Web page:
Presently there came to Yuen Yan's waiting ear a long-drawn cry and the sounds of many shutters being flung open and the tread of hurrying feet. The moments hung about him like the wings of a dragon-dream, but a prudent restraint chained him to the inner chamber. It was fully light when Tsae-che returned, accompanied by one whom she dismissed before she entered.
"And, of a surety, this one also?" claimed Tsae-che, with an internal emotion that something was insidiously changed in which she had no adequate part. "The language may be fully expressed in six styles of writing, but who shall read the mind of a woman?" replied Yan evasively. "Nevertheless, in explicit words, the overhanging shadow has departed and the future is assured."
This twofold danger thoroughly stupefied Chou-hu and made him incapable of taking any action beyond consuming further and more unstinted portions of rice-spirit and rending article after article of his apparel until his wife Tsae-che modestly dismissed such persons as loitered, and barred the outer door.
"It is a creditable solution of the matter," said Tsae-che, speaking between the ivory pins which she held in her mouth. "Henceforth, then, you will take up your accustomed stand as in the past?" "Undoubtedly," replied Chou-hu.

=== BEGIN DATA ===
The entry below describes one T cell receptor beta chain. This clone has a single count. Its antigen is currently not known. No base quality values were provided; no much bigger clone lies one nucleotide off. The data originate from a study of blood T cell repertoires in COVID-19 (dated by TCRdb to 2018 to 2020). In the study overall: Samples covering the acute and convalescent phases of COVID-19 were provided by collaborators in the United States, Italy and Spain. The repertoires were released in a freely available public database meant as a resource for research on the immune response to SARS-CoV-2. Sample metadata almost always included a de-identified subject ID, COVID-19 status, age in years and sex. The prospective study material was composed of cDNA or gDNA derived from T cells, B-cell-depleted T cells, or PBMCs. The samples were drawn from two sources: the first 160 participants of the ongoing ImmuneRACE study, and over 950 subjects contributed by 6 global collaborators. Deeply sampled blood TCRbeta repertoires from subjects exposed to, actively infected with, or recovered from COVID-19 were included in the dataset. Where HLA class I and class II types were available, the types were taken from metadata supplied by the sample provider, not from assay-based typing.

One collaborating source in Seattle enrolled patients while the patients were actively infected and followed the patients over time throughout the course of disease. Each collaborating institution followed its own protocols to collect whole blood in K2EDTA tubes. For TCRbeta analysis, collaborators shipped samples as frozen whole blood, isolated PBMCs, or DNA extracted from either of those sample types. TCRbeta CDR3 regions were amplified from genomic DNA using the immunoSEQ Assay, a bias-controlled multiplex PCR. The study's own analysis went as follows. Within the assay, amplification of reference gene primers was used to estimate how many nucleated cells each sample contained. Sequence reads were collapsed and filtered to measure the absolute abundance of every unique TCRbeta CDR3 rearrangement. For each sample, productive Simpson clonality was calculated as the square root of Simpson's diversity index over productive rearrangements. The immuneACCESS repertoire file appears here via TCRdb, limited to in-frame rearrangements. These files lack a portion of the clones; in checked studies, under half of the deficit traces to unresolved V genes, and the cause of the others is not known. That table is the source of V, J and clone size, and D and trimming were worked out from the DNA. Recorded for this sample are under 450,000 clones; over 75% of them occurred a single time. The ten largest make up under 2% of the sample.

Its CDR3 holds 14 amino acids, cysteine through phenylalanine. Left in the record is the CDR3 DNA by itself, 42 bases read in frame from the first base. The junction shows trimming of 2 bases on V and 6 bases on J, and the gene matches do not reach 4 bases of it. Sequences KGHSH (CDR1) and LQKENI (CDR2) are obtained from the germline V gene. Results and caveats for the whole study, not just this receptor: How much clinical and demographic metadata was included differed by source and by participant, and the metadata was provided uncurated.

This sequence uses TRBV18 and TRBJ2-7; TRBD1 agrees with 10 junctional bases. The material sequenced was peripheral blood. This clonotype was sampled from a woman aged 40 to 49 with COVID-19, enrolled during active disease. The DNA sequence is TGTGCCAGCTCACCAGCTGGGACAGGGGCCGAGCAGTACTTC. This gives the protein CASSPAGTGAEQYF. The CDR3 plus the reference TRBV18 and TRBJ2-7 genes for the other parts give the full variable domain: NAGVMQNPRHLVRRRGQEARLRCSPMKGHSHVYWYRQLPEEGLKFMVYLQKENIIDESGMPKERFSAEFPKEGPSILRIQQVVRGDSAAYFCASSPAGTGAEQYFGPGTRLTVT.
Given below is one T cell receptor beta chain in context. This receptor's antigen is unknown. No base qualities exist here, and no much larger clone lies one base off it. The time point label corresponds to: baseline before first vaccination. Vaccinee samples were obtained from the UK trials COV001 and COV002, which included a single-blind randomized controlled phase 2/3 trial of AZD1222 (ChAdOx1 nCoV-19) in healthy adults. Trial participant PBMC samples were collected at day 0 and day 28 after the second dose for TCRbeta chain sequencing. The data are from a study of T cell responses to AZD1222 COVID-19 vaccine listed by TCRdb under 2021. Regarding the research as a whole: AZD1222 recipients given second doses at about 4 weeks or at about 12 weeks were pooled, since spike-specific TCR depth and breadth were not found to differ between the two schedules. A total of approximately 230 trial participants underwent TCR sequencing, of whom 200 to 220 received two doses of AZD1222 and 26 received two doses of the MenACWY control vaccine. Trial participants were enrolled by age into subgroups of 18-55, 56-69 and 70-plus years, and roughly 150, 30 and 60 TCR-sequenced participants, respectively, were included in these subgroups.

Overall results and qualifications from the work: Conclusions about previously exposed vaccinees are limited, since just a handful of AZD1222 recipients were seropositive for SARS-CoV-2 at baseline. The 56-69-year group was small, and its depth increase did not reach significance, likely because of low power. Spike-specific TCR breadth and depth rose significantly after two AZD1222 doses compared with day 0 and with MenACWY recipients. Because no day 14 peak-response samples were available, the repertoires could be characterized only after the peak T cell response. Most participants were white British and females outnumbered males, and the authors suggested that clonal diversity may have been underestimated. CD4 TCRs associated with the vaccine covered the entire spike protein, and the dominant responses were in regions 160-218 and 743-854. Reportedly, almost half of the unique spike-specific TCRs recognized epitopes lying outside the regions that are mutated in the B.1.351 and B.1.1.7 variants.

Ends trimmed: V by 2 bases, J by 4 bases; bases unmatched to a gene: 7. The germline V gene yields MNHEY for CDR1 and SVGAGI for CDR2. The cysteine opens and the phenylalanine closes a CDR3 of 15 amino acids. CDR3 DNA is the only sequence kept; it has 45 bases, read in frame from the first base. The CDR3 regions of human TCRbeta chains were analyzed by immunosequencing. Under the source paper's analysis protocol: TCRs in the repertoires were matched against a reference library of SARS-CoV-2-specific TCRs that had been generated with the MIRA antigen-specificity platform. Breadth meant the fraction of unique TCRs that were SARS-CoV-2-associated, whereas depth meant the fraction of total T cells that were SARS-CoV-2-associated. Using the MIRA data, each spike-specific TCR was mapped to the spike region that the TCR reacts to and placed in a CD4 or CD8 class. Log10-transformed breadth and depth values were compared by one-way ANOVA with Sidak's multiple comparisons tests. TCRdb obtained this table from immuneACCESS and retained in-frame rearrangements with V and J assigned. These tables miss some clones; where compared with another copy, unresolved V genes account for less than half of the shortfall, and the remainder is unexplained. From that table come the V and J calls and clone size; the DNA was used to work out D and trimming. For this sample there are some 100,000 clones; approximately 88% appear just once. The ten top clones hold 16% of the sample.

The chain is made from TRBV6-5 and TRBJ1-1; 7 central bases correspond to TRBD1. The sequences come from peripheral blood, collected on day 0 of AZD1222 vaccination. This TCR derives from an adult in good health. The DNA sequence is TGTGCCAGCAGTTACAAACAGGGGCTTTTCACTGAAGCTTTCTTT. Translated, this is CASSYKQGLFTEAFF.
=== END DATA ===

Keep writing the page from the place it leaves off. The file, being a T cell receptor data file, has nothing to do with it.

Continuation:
"It is not an alluring alternative," confessed Tsae-che, crossing the room to where Yan was seated in order to survey her hair to greater advantage in a hanging mirror of three sides composed of burnished copper; "but there seems nothing else to be done in the difficult circumstances."
"It is well," said Tsae-che. "Yet how altered is your voice, and for what reason do you hold a cloth before your mouth?" "The staff broke and a splinter flying upwards pierced my lips," said Yan, lowering the cloth. "You speak truly, for the pain attending each word is by no means slight, and scarcely can this person recognize his own voice."
In trembling wonder Tsae-che laid her hand upon the ebony table which stood between them and slowly advanced it until Yan seized it and held it firmly in his own.
"O thrice-versatile Chou-hu!" exclaimed Tsae-che, whose eyes had reflected an ever-increasing sparkle of admiration as Yan unfolded the details of his scheme, "how insignificant are the minds of others compared with yours! Assuredly you have been drinking at some magic well in this one's absence, for never before was your intellect so keen and lustreful.
"Ah-ah!" cried Tsae-che aloud, pressing her symmetrical fingers against her gracefully-proportioned ears; "do not, thou dragon-headed one, lead the conversation to such an extremity of detail, still less carry the resolution into effect before the very eyes of this delicately-susceptible person.
With this assurance Chou-hu seized one of his most formidable business weapons and caused it to revolve around his head with great rapidity, but at the same time with extreme carefulness. "There is a ready saying: 'The new-born lamb does not fear a tiger, but before he becomes a sheep he will flee from a wolf," said Tsae-che without in any way deeming it necessary to arrest Chou-hu's hand.